Dunning-Kruger Effect in the Workplace

Information Security, IT Auditing, IT Risk Management, and many of these types of functions within an organization lend itself to many traits that can be classed as psychological egoism and can have a negative impact in the work environment. One of the most dangerous users you may encounter suffers from the Dunning-Kruger Effect. Let me explain what I have seen in some organisations and some of the attributes exhibited by the ‘problematic’ users.

Egocentric Superman

There could be many reasons why we find these users in our work environment. But before we try and classify others we need to also look at ourselves critically to make sure we do not fall into that category.

A challenge with a ‘CIO’ made me take a step back and have an independent subject-matter expert review my work as well as legal discovery to make sure that I am not at fault or lacking in my delivery. Let me describe what I have seen in the workplace over the years.

  • To hide laziness or incompetence, you will find the user shouting and complaining with a curse-words thrown in as a matter of expression. He will hide mistakes by moving the blame in public communication to create conflict. This conflict is used to direct attention away from the actual problem. His co-workers would mostly avoid the conflict and he would feel satisfied as he managed the ‘expectation’ but alas only in his eyes.
  • The next user is a parasite leaching of his co-workers to climb the corporate ladder and exhibit knowledge that he actually do not have. In the book 40 Rules of Power by Robert Greene , rule 7 states ‘Get others to do the work for you, but always take the credit’. You know the guy… asking in email, or any other communication, for solutions to a problem and then publish it to management as his own. He will not share information with co-workers and if there is a team-effort he will treat it as a one-way street.. to his benefit.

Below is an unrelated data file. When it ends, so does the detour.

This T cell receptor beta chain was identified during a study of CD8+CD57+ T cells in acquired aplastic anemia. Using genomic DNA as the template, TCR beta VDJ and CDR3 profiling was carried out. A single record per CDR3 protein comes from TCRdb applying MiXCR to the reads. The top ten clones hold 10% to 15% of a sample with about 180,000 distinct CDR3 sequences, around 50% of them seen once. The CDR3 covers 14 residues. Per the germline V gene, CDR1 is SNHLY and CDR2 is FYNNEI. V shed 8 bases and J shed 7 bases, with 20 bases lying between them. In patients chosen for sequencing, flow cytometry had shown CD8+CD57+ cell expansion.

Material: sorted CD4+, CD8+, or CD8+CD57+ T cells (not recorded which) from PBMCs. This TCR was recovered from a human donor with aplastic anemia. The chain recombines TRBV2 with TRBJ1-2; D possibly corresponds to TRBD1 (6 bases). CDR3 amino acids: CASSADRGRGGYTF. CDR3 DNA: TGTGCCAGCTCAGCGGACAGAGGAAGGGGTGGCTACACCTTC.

• The last one for this topic, there are more, is the user that exhibits the Dunning-Kruger Effect. This is a total lack of empathy and a self-fulfilling attributes a person can have. Decisions are made without consideration of any data but a believe that he is right beyond any doubt. If he is challenged, he would use others that he has convinced to be in his circle to do the ‘dirty-work’ to support his decisions. Examples include writing reports or emails that are filled with half-truths or deflecting from the evidence at hand. The company he works for is not important, just his existence.

Recommended action is that you must always document any interaction with co-workers to ensure that conflict is managed before it escalates where it becomes a Human Resources problem. I suggest reading ’40 Rules of Power’ and try to analyse yourself and your co-workers as a start.

‘Evidence trumps Dunning-Kruger’

Takes these challenges and make sure they feed your growth as a person with your primary focus on delivery for the organisation. One challenge I experienced triggered me to complete a task that has been on the back-burner for a while. Everything is a learning experience.